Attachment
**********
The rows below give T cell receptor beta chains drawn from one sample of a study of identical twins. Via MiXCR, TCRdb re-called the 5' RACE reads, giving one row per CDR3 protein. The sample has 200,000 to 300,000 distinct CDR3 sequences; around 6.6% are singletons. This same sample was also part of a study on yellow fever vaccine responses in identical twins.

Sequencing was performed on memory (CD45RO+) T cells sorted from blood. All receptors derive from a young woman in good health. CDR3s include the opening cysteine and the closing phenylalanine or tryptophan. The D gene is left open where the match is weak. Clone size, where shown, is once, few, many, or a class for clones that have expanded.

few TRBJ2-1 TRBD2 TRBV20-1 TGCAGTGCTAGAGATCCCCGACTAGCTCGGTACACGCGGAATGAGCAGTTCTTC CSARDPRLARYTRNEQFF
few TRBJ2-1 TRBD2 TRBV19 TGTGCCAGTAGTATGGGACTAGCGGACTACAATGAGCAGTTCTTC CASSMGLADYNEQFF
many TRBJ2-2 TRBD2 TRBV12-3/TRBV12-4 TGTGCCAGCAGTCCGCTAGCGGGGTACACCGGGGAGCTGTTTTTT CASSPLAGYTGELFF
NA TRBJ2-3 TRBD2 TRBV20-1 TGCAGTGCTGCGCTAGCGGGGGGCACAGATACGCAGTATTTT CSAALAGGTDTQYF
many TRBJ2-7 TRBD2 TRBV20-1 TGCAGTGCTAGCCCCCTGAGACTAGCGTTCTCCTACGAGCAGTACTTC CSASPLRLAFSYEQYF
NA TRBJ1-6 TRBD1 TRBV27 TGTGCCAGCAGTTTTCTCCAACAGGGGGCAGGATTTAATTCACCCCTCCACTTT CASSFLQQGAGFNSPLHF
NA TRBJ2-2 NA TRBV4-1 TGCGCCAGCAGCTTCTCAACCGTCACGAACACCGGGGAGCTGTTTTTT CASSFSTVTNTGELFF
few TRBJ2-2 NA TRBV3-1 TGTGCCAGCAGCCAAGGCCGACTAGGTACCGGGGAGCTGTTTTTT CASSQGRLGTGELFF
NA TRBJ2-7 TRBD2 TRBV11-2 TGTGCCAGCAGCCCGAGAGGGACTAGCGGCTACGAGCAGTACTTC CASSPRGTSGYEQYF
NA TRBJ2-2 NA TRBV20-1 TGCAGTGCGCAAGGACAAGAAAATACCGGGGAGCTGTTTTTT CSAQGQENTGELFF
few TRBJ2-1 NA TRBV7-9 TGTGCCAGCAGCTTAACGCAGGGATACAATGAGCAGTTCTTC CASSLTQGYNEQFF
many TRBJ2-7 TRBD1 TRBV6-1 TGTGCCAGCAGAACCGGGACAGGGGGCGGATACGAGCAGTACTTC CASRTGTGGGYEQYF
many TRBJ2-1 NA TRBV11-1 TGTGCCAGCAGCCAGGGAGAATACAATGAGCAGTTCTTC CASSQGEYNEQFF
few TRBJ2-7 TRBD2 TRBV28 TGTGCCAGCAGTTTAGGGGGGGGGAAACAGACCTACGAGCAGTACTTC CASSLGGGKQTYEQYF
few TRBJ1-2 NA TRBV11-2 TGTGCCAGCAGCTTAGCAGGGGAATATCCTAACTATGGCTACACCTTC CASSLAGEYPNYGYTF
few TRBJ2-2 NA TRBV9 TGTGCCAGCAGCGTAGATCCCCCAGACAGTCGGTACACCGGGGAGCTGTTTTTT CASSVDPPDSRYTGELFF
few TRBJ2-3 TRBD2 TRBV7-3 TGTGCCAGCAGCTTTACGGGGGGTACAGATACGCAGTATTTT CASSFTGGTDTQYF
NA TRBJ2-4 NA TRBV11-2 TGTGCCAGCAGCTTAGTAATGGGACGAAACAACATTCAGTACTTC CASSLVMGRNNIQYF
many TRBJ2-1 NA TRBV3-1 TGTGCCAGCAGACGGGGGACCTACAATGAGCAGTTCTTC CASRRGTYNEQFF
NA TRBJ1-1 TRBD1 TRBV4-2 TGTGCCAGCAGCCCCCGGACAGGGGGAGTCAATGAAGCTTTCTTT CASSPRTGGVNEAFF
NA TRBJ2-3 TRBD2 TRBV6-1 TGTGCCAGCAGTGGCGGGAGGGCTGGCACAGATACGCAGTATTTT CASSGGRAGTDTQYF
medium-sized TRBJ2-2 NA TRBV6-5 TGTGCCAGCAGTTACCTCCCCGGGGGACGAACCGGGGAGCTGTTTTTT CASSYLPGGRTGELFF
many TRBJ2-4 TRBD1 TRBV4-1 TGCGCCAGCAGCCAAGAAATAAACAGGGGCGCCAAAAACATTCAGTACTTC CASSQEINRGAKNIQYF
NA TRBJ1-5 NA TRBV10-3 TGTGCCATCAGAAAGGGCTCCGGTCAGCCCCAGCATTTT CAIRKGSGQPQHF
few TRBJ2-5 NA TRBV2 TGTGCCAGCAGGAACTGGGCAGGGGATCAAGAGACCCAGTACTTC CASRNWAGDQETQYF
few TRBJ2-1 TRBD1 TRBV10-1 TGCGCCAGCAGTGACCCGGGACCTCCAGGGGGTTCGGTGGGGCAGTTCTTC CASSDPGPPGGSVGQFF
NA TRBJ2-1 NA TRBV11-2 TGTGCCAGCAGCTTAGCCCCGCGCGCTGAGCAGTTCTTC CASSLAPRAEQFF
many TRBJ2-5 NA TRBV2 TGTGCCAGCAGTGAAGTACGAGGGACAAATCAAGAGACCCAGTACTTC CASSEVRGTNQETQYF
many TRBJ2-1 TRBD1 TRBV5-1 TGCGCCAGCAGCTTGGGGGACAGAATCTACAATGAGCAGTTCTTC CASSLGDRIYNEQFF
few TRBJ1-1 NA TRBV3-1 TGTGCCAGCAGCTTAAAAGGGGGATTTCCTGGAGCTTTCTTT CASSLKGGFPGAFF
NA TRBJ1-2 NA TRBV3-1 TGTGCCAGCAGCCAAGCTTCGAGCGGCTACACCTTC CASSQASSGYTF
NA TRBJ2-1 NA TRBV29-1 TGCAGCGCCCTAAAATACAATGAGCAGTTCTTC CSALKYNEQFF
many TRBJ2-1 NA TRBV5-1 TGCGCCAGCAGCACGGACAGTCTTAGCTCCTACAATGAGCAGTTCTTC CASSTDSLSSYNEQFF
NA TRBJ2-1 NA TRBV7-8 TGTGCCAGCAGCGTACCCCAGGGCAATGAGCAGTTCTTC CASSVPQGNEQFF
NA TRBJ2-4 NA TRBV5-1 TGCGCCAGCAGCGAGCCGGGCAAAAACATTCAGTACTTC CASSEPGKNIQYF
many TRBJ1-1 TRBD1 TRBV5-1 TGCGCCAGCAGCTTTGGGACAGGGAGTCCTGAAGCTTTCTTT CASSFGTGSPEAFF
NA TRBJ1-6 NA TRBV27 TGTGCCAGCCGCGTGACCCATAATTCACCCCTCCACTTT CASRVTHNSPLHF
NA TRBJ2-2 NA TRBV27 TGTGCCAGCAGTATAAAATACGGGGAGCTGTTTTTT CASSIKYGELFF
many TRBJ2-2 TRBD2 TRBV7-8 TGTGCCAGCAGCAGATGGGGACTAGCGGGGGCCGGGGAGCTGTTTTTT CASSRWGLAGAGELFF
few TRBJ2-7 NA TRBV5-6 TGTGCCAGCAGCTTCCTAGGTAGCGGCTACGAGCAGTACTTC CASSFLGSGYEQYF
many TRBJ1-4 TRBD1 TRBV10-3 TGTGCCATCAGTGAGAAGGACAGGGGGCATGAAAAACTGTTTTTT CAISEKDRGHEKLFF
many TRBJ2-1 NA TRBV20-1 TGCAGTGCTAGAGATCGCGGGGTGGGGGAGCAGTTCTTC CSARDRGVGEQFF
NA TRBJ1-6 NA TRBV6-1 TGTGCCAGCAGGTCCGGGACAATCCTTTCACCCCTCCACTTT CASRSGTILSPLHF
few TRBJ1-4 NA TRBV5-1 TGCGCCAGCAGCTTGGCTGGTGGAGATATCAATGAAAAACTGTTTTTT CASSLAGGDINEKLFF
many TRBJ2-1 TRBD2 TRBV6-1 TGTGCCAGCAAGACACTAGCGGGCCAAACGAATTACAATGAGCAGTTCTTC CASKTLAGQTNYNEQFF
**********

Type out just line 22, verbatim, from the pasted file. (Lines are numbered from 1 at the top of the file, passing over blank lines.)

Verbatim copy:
NA TRBJ1-1 TRBD1 TRBV4-2 TGTGCCAGCAGCCCCCGGACAGGGGGAGTCAATGAAGCTTTCTTT CASSPRTGGVNEAFF